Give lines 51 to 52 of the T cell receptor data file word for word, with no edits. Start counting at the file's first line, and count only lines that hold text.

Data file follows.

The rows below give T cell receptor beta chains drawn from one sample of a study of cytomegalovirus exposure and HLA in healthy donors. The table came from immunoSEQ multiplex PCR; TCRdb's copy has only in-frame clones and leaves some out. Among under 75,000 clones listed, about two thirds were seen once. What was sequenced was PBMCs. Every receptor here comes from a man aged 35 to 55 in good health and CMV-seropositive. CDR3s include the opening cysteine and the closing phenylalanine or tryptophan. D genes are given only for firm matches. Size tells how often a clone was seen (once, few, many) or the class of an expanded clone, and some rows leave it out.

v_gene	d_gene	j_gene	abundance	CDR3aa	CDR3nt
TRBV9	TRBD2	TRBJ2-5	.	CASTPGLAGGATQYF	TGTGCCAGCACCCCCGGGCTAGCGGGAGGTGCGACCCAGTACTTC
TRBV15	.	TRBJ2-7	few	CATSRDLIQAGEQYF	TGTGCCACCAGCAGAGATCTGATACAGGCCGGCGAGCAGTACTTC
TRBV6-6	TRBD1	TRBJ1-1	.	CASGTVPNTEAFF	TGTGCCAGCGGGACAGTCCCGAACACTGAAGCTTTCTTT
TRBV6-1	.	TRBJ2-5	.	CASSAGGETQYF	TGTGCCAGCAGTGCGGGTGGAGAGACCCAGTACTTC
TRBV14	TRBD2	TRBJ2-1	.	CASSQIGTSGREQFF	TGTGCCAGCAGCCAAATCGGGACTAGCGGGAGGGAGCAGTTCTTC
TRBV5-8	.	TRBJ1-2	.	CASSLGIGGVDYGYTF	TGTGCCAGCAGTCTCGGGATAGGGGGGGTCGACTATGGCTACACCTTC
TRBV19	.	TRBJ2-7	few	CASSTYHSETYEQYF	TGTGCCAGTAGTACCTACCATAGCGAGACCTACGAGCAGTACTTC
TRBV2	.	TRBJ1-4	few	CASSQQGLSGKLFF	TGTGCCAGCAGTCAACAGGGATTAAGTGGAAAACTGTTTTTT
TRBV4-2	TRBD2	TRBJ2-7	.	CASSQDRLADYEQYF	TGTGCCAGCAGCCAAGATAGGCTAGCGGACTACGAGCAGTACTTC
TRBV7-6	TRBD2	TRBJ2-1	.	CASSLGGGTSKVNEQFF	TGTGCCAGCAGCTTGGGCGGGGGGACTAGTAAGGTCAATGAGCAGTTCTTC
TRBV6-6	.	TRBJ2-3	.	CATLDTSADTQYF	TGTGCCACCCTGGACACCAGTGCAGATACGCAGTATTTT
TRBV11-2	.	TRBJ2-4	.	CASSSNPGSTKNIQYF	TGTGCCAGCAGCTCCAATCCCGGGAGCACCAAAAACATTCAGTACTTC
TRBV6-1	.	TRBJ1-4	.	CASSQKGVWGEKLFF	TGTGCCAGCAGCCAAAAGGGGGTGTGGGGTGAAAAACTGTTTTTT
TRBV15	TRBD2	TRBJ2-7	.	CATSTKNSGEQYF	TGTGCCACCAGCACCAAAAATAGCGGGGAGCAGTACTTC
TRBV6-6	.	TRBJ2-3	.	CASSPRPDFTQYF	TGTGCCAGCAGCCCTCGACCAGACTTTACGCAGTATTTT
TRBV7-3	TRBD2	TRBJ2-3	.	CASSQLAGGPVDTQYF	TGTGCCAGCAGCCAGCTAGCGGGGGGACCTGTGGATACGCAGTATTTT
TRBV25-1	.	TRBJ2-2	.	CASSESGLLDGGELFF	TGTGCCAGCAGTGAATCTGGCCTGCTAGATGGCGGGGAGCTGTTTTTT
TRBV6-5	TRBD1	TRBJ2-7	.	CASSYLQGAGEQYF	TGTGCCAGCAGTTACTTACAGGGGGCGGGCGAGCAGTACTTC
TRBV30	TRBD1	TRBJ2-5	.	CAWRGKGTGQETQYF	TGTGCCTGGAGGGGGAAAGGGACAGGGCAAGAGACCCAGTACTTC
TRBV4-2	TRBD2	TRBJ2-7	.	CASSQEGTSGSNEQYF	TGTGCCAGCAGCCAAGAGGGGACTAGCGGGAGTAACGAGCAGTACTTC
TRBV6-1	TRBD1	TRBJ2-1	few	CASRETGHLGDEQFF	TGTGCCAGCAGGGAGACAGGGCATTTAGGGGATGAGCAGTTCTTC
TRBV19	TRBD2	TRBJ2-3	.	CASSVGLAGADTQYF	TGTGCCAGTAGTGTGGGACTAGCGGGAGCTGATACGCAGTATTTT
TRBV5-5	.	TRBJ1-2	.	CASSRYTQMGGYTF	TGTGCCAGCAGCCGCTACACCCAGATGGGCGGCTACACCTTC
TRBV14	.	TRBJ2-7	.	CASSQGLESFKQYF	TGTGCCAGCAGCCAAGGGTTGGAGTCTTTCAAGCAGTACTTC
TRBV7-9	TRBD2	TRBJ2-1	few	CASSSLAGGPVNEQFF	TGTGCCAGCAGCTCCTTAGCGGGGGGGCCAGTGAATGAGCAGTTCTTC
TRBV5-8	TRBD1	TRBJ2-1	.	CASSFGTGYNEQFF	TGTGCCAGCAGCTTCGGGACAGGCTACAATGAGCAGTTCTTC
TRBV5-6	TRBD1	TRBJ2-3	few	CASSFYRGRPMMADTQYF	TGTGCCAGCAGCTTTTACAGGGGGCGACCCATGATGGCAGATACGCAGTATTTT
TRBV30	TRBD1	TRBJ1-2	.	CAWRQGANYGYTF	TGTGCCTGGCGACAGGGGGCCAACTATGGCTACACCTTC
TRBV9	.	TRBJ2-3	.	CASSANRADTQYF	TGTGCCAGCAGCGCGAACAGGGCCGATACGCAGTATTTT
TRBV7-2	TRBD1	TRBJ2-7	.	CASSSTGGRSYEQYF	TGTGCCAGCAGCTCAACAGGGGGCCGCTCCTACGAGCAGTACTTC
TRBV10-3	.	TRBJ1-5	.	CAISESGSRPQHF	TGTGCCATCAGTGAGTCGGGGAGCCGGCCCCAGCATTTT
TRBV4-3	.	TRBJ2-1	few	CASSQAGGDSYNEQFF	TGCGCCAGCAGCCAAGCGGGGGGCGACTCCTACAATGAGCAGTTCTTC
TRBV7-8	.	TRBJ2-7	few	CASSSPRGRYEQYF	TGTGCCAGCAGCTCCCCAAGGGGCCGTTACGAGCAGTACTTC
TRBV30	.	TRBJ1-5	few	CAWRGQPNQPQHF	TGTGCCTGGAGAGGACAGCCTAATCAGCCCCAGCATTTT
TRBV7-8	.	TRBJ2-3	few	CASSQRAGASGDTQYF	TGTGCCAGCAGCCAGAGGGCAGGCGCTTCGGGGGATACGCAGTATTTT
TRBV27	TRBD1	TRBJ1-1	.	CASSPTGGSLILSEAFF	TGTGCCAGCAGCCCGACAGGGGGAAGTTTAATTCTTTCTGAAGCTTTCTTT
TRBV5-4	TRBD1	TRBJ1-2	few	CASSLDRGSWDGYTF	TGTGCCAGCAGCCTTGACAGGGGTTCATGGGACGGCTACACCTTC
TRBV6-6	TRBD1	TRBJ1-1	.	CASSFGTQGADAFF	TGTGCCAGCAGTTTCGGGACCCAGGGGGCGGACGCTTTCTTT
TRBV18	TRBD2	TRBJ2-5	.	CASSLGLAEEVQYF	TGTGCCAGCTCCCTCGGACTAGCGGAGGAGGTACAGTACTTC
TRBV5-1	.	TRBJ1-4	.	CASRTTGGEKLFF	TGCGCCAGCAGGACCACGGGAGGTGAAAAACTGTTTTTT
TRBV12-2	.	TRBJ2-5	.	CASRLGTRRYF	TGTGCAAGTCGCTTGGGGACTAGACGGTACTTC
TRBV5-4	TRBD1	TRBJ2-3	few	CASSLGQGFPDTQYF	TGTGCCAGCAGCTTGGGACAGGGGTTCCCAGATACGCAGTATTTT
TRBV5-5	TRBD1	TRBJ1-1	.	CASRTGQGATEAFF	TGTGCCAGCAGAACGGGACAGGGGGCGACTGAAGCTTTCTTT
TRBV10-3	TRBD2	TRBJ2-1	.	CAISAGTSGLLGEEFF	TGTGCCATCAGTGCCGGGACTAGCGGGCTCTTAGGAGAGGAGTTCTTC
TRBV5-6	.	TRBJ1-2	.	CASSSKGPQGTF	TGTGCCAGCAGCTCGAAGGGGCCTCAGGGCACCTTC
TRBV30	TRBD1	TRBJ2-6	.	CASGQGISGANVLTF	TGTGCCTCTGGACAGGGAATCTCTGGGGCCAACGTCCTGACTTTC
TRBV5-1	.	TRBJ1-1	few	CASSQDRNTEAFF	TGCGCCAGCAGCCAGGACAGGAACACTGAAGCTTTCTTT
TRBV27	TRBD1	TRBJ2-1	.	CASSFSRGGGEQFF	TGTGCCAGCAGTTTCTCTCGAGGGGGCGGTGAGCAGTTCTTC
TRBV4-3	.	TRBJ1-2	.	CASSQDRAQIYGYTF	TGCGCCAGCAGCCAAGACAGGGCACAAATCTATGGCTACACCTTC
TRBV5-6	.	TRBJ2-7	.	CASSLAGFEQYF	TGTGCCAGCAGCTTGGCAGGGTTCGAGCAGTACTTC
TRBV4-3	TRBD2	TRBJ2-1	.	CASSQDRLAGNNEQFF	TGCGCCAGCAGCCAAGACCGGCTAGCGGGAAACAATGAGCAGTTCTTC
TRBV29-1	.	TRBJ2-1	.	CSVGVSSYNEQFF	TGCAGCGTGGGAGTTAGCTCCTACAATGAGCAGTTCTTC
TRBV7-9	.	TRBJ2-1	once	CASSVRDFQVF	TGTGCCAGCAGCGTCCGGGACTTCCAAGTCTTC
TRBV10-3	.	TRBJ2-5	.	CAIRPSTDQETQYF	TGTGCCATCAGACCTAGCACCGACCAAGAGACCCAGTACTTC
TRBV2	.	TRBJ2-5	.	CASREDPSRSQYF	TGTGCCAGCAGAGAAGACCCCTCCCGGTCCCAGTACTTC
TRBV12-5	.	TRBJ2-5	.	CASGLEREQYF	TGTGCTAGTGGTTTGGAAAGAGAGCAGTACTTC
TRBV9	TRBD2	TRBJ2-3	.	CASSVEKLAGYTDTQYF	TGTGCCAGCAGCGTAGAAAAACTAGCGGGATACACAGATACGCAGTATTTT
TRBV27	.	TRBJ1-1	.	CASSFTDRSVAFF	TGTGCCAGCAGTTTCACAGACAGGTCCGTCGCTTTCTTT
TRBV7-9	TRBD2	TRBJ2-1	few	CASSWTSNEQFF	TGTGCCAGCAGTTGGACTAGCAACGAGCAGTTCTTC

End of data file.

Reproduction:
TRBV4-3	.	TRBJ1-2	.	CASSQDRAQIYGYTF	TGCGCCAGCAGCCAAGACAGGGCACAAATCTATGGCTACACCTTC
TRBV5-6	.	TRBJ2-7	.	CASSLAGFEQYF	TGTGCCAGCAGCTTGGCAGGGTTCGAGCAGTACTTC